Birding Routes

Birds and birding in the central Karoo region Show details

Endemic and other special birds of the Karoo Show details

The Karoo National Park Show details

Cape Town to Beaufort West Show details

Birding at Beaufort West and surroundings Show details

From Beaufort West to the North Show details

Tanqua National Park Show details

The Tanqua Karoo to Sutherland and beyond Show details

Seweweeksport to Laingsburg Show details

The Swartberg Pass Show details

From Meiringsport to Prince Albert Show details

Prince Albert and surroundings Show details

The Karoo plains to the east of Beaufort West Show details

Murraysburg and surroundings Show details


The MURRAYSBURG area (S31º 57’43.47” E23º 45’42.30”) has in recent years become known for sightings of a variety of species not normally associated with the Western Cape Province. This is largely due to reports by Stefan Theron, a local birder from the farm Vierfontein. Here the Karoo-like landscape in the west gives way to high altitude grasslands reminiscent of the higher reaches of the Eastern Cape and Southern KwaZulu-Natal. These different habitats have brought about the discovery of ‘new’ species for the Western Cape Province and Stefan’s records indicate some real specials that have been found on various farms in the district. The farms Langrug and Vierfontein produced Hottentot Buttonquail, Northern Black Korhaan, Red-headed and Scaly-feathered Finches, Red-billed Firefinch, Village Indigobird, Pink-billed Lark and African Rock Pipit. The farm Doornbosch came up with Yellow-crowned Bishop, Verreaux’s Eagle-Owl and Drakensberg Rock-jumper. The farm Aasvoëlkrans added Cinnamon-breasted and Golden-breasted Buntings, African Firefinch and Yellow-throated Petronia. Other species sighted in the district include Desert Cisticola, Red-headed Finch, Eastern Clapper Lark, Sabota Lark and Amethyst Sunbird. European Bee-Eaters are numerous during summer. It gets even better as Bateleur, European Nightjar and Short-toed Rock-Thrush have all been positively identified in the region. Gabar Goshawk, Cape Eagle-Owl and Rufous-chested Sparrowhawk are also resident in the district and other interesting species include Kori Bustard and Blue Crane.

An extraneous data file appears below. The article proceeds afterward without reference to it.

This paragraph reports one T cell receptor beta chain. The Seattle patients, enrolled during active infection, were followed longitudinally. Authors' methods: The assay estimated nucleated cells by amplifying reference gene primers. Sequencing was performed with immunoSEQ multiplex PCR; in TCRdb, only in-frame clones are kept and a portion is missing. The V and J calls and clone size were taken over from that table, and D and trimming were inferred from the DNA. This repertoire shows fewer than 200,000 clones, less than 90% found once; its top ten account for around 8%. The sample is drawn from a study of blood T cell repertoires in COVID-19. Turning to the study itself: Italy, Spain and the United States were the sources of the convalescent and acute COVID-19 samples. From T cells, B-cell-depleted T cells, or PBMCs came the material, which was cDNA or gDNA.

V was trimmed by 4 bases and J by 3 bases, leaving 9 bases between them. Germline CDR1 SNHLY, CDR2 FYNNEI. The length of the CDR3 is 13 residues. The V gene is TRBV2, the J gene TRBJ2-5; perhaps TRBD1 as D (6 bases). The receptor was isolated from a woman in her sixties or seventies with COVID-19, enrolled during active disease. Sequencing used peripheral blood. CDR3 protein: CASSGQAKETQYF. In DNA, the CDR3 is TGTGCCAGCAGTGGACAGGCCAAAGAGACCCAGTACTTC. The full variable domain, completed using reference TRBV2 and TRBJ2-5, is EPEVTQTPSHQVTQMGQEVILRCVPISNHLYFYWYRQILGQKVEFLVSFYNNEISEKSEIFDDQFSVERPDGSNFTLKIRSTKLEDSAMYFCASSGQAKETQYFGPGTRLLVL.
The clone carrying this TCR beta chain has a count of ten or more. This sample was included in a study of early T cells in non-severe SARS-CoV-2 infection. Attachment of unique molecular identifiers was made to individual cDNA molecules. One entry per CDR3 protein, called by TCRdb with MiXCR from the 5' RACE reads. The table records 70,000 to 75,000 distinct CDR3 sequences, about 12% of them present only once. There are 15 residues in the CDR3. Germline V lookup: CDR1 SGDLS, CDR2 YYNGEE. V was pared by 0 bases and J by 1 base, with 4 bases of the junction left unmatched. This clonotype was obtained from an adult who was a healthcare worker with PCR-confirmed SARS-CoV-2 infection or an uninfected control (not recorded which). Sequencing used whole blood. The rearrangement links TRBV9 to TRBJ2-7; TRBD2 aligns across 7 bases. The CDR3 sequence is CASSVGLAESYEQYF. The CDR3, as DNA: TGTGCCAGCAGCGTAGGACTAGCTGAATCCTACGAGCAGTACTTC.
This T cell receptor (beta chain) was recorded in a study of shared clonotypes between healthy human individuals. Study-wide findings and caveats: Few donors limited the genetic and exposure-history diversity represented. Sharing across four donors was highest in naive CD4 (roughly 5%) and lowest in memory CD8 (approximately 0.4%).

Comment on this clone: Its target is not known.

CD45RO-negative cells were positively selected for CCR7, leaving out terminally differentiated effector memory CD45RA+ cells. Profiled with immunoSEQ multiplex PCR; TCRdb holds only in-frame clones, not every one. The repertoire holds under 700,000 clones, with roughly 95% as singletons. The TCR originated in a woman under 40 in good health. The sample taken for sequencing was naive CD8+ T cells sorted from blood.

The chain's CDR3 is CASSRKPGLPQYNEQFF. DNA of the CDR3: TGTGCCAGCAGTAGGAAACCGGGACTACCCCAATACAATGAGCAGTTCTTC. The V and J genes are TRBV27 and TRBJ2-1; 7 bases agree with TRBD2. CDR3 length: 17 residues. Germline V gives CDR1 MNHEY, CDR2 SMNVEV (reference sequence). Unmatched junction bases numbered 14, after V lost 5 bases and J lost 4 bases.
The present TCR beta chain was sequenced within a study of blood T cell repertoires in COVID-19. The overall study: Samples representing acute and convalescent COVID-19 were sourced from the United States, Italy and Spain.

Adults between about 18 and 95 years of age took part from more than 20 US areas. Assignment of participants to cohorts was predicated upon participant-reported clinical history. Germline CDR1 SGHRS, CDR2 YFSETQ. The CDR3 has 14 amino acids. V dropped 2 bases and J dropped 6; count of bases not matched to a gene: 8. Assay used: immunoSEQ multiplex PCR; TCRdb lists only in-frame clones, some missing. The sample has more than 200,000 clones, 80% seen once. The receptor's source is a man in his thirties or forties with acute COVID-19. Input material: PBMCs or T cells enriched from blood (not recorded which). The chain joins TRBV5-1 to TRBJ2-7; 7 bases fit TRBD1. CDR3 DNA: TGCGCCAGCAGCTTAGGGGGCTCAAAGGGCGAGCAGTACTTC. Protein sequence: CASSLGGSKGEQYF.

This list of special species certainly suggests that the Murraysburg region should in future become a real birding hotspot. Note should be taken of the fact that most of these specials occur on privately owned land and active farms and that permission for entry should be obtained from the owners. Stefan Theron has kindly volunteered to assist in this regard and he can be contacted at 082 907 2801 or stefant@elsenburg.com It seems evident that the Murraysburg district is set to become one of the main birding destinations of the Western Cape Province.